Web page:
Broadcaster Phil Liggett says death of close friend Paul Sherwen ‘hard to believe’

The ‘voice of the Tour de France’ Sherwen died from heart failure, aged 62

Paul Sherwen (left) and Phil Liggett at Paris-Roubaix (Picture: Watson)
(Image credit: Watson)

Liggett added: “It’s going to be tough, there’s no way around it.

“At my age, 75, maybe I should go no, hand the whole lot over.

Cycling broadcaster Phil Liggett says the death of his colleague and close friend Paul Sherwen is “hard to believe.”

The long-time Tour de France commentating partnership has come to an end after Sherwen’s death last weekend.

Liggett told the Wall Street Journal: “It’s hard to believe.

Sherwen became a household name in cycling circles as he commentated on 33 editions of the Tour along with close friend Liggett.

After retirement he commentated on the Tour de France for Channel 4, before moving to NBC Sports in America and SBS in Australia.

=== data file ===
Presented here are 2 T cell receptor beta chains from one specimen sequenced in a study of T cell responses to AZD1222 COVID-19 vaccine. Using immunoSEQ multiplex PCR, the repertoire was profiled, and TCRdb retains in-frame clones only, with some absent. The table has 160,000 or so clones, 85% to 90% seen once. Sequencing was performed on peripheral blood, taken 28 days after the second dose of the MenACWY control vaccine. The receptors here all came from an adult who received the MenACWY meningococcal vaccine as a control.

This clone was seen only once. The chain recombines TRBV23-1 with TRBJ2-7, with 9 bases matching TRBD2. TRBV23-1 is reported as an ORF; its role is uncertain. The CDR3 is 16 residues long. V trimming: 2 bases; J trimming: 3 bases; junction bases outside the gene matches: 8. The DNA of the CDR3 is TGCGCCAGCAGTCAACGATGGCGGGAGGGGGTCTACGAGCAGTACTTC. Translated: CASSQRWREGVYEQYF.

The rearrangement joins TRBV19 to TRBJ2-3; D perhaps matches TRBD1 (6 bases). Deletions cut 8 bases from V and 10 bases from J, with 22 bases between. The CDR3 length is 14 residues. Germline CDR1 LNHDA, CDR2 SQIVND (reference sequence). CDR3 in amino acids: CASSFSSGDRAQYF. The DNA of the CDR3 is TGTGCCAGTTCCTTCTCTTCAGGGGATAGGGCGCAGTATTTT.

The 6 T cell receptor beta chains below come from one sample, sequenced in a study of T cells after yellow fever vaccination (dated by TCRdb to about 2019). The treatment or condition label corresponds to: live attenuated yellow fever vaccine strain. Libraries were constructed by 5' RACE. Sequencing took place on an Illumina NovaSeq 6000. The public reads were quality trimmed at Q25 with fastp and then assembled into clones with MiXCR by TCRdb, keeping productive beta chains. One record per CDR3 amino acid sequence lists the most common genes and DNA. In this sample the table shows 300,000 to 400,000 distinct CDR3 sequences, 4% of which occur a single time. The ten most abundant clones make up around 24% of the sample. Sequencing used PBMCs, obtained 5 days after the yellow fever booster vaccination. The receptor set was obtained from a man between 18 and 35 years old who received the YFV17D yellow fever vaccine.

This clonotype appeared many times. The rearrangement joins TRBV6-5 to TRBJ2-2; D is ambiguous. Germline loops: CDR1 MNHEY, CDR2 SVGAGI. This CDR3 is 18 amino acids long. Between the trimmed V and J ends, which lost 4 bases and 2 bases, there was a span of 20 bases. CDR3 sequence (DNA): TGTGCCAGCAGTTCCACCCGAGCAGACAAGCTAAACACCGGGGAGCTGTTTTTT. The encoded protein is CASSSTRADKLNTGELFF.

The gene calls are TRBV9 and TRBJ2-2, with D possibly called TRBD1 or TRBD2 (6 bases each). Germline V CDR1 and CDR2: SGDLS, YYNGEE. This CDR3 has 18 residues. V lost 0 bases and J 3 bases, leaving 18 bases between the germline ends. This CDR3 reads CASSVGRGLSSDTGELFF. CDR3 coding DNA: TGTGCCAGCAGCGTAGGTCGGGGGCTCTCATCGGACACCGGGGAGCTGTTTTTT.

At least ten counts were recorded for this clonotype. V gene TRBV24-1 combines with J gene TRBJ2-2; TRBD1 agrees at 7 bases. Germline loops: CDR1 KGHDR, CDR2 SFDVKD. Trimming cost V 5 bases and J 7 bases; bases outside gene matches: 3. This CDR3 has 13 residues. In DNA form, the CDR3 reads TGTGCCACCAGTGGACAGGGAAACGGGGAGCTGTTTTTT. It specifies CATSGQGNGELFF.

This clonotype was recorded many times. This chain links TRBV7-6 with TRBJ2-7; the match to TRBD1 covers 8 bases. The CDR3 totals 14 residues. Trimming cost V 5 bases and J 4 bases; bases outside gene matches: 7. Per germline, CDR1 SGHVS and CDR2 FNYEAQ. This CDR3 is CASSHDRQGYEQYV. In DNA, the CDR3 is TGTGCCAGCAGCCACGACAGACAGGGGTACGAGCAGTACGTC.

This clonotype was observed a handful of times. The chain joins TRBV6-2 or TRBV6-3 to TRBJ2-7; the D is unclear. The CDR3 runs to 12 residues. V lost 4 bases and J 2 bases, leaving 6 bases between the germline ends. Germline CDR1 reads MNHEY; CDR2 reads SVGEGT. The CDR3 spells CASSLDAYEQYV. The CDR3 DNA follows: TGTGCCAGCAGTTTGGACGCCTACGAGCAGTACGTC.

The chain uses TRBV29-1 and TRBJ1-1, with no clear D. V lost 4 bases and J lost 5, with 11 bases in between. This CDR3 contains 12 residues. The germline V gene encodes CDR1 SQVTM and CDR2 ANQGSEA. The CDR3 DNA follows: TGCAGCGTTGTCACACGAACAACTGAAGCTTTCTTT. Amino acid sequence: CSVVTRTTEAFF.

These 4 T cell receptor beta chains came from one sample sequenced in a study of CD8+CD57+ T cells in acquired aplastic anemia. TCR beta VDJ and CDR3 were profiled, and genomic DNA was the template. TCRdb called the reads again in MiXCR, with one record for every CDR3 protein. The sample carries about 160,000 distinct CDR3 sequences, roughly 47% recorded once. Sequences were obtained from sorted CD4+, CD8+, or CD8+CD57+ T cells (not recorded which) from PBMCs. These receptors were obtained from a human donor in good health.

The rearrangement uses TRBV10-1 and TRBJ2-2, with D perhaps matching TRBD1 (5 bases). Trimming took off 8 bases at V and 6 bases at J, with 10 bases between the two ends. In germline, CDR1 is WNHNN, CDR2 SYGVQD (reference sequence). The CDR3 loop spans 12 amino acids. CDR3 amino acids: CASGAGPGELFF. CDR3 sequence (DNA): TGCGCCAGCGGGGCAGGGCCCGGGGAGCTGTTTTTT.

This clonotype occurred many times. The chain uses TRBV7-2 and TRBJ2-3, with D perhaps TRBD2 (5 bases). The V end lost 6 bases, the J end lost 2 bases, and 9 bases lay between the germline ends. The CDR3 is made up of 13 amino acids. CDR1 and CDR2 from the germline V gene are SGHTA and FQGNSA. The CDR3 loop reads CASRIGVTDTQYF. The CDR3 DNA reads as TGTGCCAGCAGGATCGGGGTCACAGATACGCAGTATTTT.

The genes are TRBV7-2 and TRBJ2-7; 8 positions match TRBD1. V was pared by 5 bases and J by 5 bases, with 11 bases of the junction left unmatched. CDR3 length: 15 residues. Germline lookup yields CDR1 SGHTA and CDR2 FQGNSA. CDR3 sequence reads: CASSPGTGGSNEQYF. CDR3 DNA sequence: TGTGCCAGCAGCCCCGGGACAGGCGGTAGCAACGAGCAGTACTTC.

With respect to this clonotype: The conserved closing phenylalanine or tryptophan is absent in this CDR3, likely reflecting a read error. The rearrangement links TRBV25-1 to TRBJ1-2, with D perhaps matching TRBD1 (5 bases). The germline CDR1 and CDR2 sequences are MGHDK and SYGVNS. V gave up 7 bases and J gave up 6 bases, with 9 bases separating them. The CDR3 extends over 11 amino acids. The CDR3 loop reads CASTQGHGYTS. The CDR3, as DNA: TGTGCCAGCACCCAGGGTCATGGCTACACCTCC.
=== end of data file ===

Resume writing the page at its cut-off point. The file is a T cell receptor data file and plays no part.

Colleagues, fans and riders all paid tribute to Sherwen, describing him as the “voice of the Tour de France.”

“But time’s a great healer, we will see.”

Liggett said that Sherwen had been back on the bike, even putting in regular rides on Zwift.

“We had the same sense of humour, and we walked the world together for over 30 years.”

He rode professionally from 1978 to 1987, racing in seven Tours de France and winning two national titles.

Sherwen is believed to have died from heart failure, according to his family following the post-mortem examination.

The 62-year-old died in his sleep from heart failure in Uganda, where he had lived for many years.

“When the day dawned, I’d lost my right hand man, my wing man, my team-mate.

“We were joined together.

>>> ‘I’ll remember Paul for many things – a pioneering professional cyclist, a great TV commentator, but most of all as a friend’

His death prompted a huge outpouring of grief from the cycling world.

“That’s going to cross my mind.